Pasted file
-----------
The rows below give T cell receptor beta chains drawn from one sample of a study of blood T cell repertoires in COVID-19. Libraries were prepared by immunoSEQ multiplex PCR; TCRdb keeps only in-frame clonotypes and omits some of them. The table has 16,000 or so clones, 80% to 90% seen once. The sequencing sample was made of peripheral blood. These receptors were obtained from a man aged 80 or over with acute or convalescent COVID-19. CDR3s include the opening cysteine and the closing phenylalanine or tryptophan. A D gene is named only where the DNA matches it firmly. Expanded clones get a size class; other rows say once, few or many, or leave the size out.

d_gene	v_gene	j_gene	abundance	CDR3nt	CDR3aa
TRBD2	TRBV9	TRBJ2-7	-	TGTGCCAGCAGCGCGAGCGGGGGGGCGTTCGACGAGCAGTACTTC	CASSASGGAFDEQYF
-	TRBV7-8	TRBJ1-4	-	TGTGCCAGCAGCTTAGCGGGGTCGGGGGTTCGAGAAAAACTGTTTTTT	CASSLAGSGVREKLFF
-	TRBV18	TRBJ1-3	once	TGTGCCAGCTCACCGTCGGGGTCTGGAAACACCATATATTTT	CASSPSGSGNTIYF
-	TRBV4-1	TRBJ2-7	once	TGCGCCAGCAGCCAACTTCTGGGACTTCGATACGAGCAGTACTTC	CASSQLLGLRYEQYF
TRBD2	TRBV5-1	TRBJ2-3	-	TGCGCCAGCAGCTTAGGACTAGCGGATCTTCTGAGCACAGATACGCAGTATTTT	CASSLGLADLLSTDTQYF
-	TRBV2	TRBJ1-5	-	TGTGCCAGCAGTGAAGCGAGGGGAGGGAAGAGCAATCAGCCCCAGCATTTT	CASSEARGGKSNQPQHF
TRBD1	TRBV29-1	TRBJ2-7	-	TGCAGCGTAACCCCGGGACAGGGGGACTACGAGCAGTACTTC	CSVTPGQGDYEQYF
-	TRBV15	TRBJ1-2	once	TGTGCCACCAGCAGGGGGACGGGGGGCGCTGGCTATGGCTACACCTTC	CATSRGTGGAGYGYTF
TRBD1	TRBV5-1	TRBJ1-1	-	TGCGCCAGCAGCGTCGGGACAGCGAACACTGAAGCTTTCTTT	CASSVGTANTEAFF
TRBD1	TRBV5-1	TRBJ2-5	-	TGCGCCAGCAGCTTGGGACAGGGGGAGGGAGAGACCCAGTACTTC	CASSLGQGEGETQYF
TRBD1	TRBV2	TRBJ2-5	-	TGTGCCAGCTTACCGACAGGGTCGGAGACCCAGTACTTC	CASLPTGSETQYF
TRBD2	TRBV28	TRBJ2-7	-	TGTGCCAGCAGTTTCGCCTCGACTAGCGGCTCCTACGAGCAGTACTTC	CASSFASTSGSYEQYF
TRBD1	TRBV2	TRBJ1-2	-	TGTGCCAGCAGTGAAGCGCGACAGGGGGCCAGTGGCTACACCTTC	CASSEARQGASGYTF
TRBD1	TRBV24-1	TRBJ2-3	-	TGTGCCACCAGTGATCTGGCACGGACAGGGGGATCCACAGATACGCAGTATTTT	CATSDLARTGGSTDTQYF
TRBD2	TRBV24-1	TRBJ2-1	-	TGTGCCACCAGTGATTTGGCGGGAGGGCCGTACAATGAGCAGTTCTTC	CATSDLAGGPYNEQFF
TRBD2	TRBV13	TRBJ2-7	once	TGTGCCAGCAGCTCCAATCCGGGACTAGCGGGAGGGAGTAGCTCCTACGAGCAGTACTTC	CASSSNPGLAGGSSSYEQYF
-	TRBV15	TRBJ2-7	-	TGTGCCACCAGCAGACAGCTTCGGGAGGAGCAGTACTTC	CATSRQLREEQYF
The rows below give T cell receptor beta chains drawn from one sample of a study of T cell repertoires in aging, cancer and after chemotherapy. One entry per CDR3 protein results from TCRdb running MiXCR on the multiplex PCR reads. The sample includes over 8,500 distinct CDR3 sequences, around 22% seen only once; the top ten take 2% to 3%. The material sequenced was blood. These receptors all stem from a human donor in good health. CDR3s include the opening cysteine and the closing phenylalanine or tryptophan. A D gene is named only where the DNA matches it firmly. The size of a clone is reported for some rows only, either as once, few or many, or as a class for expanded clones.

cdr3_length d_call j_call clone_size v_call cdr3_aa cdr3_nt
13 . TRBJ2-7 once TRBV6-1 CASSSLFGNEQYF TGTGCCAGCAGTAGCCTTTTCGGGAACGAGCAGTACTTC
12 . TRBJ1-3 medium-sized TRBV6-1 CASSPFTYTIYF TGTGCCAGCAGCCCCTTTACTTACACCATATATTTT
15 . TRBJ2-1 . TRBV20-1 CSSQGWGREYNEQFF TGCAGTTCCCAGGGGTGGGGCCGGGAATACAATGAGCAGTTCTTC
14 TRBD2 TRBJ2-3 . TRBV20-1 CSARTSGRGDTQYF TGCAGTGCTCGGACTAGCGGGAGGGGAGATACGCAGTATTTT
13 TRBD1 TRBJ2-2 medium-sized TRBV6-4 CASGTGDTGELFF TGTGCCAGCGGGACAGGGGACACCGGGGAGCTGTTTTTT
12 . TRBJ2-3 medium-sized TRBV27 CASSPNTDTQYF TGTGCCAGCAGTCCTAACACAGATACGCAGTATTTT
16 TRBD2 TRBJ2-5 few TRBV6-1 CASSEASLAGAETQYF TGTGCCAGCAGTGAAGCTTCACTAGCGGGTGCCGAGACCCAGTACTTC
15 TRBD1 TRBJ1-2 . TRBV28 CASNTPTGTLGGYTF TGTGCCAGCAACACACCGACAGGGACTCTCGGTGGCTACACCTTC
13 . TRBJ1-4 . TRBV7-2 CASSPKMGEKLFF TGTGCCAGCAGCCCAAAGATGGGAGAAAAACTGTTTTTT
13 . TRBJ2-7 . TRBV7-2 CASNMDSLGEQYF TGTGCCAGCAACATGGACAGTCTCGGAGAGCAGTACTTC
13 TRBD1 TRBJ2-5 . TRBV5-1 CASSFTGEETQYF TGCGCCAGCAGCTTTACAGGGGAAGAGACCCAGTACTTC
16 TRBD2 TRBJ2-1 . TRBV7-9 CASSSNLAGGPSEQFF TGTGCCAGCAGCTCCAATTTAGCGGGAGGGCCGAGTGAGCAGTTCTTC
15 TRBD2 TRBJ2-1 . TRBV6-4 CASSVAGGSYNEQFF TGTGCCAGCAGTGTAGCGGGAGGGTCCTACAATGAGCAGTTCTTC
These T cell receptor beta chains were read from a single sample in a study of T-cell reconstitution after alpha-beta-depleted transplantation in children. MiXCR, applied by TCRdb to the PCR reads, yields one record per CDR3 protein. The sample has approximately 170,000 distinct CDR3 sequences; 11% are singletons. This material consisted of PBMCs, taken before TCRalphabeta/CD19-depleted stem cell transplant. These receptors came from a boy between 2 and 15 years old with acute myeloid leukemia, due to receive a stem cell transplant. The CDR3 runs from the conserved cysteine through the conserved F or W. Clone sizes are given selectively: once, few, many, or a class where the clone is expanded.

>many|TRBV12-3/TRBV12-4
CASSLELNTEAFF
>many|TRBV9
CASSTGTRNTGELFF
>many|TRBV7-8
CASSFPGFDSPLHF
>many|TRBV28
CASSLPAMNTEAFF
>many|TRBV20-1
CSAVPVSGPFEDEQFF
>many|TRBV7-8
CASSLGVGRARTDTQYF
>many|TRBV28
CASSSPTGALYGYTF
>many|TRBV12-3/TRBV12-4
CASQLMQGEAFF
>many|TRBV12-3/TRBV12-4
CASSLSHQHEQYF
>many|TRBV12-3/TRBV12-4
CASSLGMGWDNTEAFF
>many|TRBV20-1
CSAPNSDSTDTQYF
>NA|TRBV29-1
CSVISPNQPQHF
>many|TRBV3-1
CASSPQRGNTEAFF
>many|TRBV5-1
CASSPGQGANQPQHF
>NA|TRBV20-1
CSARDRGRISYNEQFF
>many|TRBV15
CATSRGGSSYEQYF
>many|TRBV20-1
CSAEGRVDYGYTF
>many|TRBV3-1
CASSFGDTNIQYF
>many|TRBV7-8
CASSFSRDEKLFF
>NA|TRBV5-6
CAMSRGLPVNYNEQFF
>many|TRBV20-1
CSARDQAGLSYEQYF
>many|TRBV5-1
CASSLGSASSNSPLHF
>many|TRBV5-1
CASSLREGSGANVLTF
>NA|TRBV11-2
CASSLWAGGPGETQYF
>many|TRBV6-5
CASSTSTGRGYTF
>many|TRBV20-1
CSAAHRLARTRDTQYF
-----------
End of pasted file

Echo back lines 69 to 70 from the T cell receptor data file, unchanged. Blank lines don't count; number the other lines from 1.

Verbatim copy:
CSAEGRVDYGYTF
>many|TRBV3-1